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Obscure spirits from the Whiskey Exchange

Were blueberries named by a lazy person?

Alcoholica Obscura
Alcoholica Obscura

Hey Hipster:

Maybe I’m losing my mind because I’ve been locked out of my Amazon account for a week, and have thus been deprived of all the mindless streaming video entertainment that might distract my otherwise whirling brain, but I can’t stop obsessing over this Idea, and I would like your opinion. Unless I understand less than nothing about the nature of reality itself, the way I see it, there is a finite amount of stuff in the world, and, unless you go about creating new stuff, eventually all the stuff will run out. Having written that, I realize it’s incredibly abstract, so I will try to concretize it.

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Everything that has ever been done has already been done, right? So the sum-total of history has already occurred, and no new history will ever occur. Of course, the present eventually becomes the past, which then becomes a part of history, but that isn’t really the same thing because it hasn’t happened yet. I’m talking about how, looking backwards from our current perspective, it is at least theoretically possible to know everything there is to know about everything that has ever happened. If we want to know more things, we need to dream them up.

Now, here’s where you come in. I was actually thinking from this whole perspective because I have been ordering up random, obscure spirits from places like the Whiskey Exchange, and I have been drinking them in my house because I haven’t been able to go get a cocktail anywhere for months now. I’ve got bottles of poitín (a sort of Irish moonshine) and raicilla (a sort of Mexican moonshine) and plenty of obscure liqueurs from all over the world. I am struck by how each of these delicious, intoxicating beverages would have been virtually unknown to even a very cool American as little as fifteen years ago, but now, they are readily available. I chalk it up to the twin miracles of e-commerce and hipster awareness of ever-more-obscure niche products, markets, and traditions. Each thing I find out about for the first time is like a little miracle that has been known to some for a long time, but to me for mere minutes. Because of the finite nature of all the things (see above), I fear the day when all the things are known. What happens when all of human knowledge has been “discovered”? Will there be anything left to live for, or will we all have to sit around and wait on new history to occur?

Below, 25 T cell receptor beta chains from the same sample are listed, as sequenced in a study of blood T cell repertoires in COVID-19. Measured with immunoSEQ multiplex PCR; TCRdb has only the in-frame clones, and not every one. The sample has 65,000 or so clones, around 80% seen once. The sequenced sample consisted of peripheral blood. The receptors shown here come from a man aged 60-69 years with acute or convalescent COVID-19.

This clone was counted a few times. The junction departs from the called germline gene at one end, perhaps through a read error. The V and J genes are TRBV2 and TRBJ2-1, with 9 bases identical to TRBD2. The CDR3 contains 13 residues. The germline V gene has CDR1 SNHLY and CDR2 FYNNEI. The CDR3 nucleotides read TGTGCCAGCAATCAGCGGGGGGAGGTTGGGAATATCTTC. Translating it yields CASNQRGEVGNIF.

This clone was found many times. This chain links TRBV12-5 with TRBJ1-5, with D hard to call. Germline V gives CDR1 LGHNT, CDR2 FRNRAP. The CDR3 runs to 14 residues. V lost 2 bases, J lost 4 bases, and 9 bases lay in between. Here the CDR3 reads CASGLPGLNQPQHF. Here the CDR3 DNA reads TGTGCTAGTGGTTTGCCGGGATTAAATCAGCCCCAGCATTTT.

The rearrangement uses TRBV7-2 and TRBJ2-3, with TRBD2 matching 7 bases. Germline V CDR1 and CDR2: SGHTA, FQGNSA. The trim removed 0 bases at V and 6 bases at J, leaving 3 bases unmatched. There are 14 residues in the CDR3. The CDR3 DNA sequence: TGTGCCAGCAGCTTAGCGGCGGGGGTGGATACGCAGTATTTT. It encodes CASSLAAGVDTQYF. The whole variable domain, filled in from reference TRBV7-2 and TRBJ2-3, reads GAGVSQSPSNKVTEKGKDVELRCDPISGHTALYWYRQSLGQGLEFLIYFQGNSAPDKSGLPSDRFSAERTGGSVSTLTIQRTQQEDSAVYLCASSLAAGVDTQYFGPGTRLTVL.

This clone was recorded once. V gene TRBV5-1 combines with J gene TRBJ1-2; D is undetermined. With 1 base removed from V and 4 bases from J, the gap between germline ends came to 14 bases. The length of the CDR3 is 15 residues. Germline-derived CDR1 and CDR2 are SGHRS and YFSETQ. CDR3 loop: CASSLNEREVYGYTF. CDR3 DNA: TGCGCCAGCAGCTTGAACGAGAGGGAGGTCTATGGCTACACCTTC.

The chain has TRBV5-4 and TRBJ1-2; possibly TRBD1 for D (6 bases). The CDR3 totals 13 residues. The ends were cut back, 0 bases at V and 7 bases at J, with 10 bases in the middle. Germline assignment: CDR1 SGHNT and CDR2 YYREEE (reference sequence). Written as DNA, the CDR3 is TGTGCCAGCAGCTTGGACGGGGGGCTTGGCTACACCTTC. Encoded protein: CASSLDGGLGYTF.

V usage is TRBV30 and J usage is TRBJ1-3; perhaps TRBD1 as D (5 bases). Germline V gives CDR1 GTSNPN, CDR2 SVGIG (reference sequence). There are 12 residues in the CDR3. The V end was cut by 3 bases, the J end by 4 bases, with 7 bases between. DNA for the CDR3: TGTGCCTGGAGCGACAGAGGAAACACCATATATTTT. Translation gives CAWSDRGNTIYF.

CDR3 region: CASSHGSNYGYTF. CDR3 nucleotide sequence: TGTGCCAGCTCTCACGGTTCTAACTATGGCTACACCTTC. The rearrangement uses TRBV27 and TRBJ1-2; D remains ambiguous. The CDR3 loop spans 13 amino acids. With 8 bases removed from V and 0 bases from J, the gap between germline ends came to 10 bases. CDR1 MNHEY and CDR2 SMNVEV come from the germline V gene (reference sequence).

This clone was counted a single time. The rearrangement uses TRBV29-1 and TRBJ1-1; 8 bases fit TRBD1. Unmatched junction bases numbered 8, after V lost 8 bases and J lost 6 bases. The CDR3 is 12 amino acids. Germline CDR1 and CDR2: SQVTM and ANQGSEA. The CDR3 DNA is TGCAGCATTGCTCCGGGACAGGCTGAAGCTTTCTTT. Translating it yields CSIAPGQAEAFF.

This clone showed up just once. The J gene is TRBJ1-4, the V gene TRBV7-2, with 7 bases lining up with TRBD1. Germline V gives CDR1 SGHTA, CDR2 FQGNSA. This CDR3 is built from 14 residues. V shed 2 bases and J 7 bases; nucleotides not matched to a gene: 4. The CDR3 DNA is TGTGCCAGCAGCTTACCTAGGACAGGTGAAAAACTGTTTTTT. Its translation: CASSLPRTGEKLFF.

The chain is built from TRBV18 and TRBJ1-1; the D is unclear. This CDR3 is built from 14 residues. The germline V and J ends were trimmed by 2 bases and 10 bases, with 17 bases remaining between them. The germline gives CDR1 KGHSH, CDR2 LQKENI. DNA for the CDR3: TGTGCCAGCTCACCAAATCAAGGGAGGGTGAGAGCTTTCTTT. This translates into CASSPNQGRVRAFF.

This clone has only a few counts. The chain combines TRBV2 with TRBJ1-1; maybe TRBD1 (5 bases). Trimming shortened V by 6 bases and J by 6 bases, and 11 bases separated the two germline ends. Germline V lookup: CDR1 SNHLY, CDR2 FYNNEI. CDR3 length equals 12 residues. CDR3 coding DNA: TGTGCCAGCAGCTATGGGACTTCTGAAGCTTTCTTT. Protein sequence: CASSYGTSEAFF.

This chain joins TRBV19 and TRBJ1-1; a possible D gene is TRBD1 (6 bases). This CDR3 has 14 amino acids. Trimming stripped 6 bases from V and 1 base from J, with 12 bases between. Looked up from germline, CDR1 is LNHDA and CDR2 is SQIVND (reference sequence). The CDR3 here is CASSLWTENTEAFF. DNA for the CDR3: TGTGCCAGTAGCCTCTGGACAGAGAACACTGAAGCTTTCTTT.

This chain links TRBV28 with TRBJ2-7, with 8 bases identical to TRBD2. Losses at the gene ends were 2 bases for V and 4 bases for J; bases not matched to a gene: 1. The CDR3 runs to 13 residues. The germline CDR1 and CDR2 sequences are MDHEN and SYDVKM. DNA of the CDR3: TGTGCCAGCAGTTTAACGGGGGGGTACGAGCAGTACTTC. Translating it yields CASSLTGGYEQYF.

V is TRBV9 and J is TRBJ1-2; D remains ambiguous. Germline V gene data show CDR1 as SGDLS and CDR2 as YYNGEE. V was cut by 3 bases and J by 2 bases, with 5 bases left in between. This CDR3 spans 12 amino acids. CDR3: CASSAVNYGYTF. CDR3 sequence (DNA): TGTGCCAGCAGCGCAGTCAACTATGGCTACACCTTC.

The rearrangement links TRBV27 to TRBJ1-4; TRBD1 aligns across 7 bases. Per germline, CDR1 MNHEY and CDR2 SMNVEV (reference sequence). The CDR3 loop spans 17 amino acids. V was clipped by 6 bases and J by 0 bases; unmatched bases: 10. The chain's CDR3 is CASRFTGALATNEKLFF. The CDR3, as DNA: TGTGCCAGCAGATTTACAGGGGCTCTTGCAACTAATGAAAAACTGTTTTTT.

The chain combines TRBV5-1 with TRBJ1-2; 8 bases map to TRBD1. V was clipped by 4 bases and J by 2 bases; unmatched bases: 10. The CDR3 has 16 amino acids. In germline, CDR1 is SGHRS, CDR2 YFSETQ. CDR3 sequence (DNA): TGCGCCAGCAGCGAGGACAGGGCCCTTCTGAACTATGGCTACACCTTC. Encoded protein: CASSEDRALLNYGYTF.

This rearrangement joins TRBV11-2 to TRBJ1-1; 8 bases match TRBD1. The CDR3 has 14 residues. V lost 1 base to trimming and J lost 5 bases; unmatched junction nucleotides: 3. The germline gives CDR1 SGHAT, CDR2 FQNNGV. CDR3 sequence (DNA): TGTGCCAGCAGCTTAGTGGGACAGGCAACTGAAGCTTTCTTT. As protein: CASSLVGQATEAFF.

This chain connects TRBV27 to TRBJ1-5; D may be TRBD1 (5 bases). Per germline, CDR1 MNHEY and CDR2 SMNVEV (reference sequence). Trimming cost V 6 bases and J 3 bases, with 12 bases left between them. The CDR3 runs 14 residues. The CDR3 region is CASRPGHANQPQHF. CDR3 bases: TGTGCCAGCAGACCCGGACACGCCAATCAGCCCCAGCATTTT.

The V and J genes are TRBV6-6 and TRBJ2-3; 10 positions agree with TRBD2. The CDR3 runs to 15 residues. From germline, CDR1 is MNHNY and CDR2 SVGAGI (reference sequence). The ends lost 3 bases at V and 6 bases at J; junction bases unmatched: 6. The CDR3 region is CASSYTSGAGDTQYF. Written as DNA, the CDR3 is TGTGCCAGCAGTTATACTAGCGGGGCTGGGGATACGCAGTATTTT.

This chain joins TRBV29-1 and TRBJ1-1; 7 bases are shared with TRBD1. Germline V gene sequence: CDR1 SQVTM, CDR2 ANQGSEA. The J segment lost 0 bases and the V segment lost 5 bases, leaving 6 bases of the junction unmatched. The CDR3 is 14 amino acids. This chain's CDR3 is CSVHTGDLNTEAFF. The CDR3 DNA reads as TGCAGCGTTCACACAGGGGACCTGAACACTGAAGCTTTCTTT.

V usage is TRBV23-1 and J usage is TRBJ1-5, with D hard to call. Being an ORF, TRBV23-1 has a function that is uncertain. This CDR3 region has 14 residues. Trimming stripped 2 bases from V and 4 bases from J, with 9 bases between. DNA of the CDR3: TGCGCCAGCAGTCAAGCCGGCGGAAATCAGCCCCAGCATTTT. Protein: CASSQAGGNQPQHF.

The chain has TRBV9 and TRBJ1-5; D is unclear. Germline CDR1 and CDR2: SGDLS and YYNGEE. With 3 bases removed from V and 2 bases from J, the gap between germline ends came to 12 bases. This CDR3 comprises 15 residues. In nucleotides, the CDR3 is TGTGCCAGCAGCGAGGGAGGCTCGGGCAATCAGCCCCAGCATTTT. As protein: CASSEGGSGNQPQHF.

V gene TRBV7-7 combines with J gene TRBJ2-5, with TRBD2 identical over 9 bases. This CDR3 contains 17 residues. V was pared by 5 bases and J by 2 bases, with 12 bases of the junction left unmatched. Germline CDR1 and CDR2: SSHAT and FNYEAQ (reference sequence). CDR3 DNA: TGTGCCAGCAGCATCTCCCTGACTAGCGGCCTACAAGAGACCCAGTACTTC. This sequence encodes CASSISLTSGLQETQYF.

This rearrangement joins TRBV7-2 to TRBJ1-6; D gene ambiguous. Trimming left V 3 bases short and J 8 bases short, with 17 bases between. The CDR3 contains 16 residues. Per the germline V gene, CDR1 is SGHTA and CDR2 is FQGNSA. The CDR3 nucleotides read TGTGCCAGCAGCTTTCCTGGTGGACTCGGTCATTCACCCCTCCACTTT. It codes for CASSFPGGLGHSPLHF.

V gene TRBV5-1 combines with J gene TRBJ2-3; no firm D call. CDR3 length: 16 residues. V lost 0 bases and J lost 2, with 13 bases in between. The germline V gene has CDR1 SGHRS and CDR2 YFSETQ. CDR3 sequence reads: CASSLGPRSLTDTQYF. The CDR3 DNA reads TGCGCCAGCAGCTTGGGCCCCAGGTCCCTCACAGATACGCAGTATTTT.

— Shawn, Normal Heights

After reading years of answers regularly appearing here in “Ask a Hipster,” faithful readers might be surprised to learn that I, the eponymous Hipster, fount of all the knowledge that actually matters, have occasional questions of my own. Sadly, those questions too often go unanswered. Were blueberries named by a lazy person, or was there a good reason to name them after the color they are? Often, I lie awake and night and I wonder, Why?

Why is anything? Why am I?

I cannot answer Shawn’s question, because I am not even sure where it begins and ends. But that’s okay, because I think the answer doesn’t matter. It is good to be reminded that asking unanswerable questions, and pondering their bizarre implications, may be the entire point.